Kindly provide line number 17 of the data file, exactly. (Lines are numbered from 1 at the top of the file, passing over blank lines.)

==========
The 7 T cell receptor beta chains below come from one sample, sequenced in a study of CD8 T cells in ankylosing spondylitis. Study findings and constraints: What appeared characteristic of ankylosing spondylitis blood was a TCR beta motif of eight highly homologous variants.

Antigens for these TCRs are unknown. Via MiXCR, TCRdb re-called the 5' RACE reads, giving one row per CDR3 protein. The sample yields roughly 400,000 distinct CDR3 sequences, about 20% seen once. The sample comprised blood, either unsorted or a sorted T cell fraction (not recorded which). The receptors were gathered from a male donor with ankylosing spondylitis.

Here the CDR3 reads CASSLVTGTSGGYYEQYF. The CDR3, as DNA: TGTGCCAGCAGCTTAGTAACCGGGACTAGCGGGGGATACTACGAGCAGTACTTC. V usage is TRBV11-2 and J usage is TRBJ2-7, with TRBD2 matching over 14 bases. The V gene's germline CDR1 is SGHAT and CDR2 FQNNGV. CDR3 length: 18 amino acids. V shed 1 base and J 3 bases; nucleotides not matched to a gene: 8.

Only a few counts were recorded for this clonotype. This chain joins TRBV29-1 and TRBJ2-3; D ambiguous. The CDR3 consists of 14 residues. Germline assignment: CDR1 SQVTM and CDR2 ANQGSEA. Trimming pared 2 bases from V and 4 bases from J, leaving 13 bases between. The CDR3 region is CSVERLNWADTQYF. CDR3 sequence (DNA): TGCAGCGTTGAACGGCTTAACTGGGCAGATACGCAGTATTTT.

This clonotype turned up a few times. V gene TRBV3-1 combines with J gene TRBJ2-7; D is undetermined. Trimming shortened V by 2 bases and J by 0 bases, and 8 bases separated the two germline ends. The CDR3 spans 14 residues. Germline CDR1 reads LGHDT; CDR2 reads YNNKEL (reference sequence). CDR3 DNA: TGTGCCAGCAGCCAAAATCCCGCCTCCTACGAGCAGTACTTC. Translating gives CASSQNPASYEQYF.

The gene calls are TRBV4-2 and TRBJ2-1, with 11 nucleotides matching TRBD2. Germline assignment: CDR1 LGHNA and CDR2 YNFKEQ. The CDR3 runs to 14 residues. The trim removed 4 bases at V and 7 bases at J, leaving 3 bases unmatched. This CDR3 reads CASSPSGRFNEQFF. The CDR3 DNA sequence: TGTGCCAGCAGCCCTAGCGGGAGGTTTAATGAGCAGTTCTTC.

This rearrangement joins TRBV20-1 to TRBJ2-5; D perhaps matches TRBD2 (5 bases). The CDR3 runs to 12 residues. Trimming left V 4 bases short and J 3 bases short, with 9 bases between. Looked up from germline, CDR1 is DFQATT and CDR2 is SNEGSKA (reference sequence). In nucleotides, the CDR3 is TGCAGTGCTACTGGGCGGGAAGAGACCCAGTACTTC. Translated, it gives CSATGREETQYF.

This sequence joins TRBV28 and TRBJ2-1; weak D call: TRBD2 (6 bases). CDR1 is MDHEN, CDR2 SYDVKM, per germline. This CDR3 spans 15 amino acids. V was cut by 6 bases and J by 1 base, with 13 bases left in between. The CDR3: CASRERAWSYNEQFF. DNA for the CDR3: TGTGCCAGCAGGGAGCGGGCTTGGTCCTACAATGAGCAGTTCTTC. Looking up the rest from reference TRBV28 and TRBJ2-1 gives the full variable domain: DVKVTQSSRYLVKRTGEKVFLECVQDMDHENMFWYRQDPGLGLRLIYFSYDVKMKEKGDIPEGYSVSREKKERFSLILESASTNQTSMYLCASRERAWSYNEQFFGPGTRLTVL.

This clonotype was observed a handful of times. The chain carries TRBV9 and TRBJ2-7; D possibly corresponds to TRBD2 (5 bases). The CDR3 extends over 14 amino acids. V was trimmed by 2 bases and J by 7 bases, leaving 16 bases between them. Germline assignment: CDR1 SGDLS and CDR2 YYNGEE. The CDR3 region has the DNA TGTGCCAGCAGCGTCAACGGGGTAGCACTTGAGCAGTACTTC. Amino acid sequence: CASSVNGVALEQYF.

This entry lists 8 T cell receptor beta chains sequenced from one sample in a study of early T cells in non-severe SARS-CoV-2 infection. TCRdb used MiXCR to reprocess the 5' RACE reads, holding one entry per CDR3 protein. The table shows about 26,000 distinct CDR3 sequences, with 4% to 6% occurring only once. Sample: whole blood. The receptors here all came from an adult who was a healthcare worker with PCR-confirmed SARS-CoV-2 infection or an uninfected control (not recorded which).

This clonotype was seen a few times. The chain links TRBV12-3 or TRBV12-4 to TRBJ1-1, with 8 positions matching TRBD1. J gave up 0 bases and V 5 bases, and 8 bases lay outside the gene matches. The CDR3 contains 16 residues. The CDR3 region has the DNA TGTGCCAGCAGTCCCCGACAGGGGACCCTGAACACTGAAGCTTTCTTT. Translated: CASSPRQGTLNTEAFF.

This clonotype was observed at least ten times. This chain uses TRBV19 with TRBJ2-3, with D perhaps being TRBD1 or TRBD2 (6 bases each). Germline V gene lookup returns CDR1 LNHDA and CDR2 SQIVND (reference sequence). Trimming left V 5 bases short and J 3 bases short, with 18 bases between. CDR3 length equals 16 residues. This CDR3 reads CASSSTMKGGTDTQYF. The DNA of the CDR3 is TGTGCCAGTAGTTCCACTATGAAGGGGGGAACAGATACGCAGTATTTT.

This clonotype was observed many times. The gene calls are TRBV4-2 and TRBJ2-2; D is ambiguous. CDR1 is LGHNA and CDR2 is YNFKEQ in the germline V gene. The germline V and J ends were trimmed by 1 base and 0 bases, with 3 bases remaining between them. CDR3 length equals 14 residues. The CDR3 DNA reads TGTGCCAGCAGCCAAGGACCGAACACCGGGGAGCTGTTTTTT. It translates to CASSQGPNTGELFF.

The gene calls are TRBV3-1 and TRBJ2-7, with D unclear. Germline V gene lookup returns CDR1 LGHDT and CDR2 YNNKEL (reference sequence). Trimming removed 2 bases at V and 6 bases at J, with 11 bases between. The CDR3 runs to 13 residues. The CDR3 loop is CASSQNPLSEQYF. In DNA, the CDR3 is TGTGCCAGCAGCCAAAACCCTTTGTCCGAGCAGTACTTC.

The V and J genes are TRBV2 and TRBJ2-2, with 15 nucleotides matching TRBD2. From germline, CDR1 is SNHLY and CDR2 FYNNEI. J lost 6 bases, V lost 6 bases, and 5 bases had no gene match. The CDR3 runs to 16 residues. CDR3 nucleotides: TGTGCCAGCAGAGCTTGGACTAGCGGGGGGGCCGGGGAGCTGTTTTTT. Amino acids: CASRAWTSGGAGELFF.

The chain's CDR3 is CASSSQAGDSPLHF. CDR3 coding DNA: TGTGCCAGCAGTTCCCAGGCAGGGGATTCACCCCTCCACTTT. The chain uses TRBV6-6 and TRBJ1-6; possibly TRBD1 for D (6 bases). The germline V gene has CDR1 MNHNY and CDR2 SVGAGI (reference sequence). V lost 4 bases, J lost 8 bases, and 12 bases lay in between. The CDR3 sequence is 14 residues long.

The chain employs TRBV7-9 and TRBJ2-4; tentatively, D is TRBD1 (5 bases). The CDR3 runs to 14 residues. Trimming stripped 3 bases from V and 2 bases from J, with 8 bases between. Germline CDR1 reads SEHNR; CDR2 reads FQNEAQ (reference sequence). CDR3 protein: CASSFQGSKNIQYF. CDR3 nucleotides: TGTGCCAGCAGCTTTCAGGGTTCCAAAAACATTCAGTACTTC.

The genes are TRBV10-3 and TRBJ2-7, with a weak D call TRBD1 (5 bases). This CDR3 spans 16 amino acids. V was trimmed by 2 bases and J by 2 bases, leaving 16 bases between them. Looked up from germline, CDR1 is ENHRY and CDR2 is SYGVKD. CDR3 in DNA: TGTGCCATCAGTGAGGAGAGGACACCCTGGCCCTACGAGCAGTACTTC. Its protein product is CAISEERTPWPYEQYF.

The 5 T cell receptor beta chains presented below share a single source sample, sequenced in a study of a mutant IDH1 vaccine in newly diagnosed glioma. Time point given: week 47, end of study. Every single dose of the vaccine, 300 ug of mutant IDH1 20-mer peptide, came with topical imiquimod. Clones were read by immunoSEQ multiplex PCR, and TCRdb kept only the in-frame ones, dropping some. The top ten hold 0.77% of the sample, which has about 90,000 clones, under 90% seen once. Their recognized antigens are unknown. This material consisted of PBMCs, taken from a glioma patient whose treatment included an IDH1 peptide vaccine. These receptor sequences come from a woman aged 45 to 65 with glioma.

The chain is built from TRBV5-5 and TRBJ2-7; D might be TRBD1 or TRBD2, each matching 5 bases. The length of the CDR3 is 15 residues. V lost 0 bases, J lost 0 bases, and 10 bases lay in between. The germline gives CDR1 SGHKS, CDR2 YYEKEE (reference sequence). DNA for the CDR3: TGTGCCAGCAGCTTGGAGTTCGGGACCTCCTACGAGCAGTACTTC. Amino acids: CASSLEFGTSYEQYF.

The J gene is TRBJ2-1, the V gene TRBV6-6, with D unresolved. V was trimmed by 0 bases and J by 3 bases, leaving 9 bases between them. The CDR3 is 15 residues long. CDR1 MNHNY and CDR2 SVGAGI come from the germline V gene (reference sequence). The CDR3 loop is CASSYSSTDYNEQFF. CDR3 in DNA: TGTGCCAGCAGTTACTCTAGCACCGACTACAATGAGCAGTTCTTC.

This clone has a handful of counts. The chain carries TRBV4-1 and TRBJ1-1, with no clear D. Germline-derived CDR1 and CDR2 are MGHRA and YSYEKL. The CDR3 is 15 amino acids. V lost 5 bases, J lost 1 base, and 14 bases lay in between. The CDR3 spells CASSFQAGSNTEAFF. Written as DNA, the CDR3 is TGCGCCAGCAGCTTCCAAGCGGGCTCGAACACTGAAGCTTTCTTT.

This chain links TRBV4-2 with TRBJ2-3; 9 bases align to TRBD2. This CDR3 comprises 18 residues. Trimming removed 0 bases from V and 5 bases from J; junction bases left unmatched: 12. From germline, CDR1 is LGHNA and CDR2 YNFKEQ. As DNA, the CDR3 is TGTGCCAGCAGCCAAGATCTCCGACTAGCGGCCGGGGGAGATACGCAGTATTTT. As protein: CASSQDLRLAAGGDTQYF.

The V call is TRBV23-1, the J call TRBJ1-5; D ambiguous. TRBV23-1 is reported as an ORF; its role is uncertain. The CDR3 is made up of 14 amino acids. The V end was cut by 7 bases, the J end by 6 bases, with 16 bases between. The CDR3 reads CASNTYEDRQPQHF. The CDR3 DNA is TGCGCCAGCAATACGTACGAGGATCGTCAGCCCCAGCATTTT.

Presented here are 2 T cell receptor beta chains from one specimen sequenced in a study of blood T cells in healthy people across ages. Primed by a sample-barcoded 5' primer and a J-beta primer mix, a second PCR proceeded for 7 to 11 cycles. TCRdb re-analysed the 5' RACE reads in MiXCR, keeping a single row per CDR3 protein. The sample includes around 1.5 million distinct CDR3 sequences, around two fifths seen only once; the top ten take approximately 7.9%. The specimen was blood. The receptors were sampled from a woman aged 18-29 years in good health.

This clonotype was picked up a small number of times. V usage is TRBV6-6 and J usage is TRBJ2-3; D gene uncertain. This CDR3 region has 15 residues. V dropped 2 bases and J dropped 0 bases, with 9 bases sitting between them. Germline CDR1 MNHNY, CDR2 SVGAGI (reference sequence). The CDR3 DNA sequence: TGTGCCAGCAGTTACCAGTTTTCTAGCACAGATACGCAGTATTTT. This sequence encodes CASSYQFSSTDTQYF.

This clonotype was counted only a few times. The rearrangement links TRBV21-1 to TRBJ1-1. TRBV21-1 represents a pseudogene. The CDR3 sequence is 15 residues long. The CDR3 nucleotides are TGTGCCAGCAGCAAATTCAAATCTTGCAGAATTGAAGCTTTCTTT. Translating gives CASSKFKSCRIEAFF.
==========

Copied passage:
The chain employs TRBV7-9 and TRBJ2-4; tentatively, D is TRBD1 (5 bases). The CDR3 runs to 14 residues. Trimming stripped 3 bases from V and 2 bases from J, with 8 bases between. Germline CDR1 reads SEHNR; CDR2 reads FQNEAQ (reference sequence). CDR3 protein: CASSFQGSKNIQYF. CDR3 nucleotides: TGTGCCAGCAGCTTTCAGGGTTCCAAAAACATTCAGTACTTC.